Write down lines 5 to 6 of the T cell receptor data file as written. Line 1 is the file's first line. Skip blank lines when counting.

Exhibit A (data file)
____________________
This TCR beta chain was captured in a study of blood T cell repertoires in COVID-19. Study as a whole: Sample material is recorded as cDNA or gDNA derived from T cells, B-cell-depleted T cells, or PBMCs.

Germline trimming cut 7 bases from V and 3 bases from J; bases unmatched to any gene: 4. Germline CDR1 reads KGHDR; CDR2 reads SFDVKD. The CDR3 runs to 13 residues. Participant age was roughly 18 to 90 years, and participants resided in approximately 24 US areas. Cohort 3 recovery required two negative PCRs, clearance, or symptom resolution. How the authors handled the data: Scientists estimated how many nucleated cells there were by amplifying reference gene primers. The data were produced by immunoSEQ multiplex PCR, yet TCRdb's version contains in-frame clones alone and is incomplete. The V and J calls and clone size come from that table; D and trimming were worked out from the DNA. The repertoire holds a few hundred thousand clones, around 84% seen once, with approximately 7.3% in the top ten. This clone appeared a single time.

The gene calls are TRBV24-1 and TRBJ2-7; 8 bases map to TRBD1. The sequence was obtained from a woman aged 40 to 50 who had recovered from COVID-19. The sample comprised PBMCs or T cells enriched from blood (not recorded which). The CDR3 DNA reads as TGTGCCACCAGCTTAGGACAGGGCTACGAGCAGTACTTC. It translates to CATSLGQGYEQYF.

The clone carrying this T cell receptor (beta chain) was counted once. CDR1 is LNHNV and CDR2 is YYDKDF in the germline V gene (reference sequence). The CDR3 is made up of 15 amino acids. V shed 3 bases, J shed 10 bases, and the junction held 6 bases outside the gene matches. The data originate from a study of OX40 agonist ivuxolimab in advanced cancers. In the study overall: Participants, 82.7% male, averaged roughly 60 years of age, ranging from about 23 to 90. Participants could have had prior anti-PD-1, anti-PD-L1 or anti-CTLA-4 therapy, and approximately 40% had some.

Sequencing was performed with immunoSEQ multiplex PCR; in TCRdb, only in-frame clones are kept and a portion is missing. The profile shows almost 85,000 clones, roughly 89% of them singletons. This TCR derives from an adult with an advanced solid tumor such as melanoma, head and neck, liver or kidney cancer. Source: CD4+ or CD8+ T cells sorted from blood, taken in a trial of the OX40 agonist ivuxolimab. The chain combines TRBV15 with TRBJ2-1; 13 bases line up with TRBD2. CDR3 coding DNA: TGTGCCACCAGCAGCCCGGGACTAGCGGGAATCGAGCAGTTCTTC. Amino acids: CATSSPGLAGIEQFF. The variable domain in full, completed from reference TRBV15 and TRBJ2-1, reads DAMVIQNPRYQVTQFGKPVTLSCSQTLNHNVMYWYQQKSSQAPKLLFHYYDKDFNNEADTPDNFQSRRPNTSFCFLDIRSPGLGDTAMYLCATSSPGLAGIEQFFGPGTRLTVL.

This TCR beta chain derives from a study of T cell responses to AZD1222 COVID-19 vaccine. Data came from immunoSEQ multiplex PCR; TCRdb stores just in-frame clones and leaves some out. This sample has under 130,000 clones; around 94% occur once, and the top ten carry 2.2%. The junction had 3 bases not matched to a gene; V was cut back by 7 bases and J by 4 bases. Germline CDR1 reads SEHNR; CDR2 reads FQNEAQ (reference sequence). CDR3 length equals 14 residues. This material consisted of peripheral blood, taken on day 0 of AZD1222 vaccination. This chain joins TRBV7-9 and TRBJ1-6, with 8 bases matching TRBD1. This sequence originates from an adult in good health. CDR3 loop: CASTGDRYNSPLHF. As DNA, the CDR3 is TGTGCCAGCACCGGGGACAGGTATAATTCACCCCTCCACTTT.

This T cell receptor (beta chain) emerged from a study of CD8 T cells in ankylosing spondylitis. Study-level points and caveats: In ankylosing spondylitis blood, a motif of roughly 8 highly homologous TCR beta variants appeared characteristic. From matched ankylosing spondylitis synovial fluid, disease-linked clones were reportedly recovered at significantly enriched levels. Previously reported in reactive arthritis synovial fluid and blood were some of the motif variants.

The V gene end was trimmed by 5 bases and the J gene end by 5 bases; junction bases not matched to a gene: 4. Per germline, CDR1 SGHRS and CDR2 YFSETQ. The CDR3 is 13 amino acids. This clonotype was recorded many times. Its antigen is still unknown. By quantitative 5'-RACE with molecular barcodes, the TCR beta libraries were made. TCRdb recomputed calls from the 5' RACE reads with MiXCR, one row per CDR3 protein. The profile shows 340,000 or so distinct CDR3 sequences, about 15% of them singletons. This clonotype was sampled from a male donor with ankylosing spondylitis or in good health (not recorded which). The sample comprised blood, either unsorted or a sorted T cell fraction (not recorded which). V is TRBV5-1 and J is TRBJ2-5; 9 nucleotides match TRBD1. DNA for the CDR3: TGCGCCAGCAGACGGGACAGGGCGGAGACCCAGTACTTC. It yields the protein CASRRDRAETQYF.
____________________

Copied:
Sequencing was performed with immunoSEQ multiplex PCR; in TCRdb, only in-frame clones are kept and a portion is missing. The profile shows almost 85,000 clones, roughly 89% of them singletons. This TCR derives from an adult with an advanced solid tumor such as melanoma, head and neck, liver or kidney cancer. Source: CD4+ or CD8+ T cells sorted from blood, taken in a trial of the OX40 agonist ivuxolimab. The chain combines TRBV15 with TRBJ2-1; 13 bases line up with TRBD2. CDR3 coding DNA: TGTGCCACCAGCAGCCCGGGACTAGCGGGAATCGAGCAGTTCTTC. Amino acids: CATSSPGLAGIEQFF. The variable domain in full, completed from reference TRBV15 and TRBJ2-1, reads DAMVIQNPRYQVTQFGKPVTLSCSQTLNHNVMYWYQQKSSQAPKLLFHYYDKDFNNEADTPDNFQSRRPNTSFCFLDIRSPGLGDTAMYLCATSSPGLAGIEQFFGPGTRLTVL.

This TCR beta chain derives from a study of T cell responses to AZD1222 COVID-19 vaccine. Data came from immunoSEQ multiplex PCR; TCRdb stores just in-frame clones and leaves some out. This sample has under 130,000 clones; around 94% occur once, and the top ten carry 2.2%. The junction had 3 bases not matched to a gene; V was cut back by 7 bases and J by 4 bases. Germline CDR1 reads SEHNR; CDR2 reads FQNEAQ (reference sequence). CDR3 length equals 14 residues. This material consisted of peripheral blood, taken on day 0 of AZD1222 vaccination. This chain joins TRBV7-9 and TRBJ1-6, with 8 bases matching TRBD1. This sequence originates from an adult in good health. CDR3 loop: CASTGDRYNSPLHF. As DNA, the CDR3 is TGTGCCAGCACCGGGGACAGGTATAATTCACCCCTCCACTTT.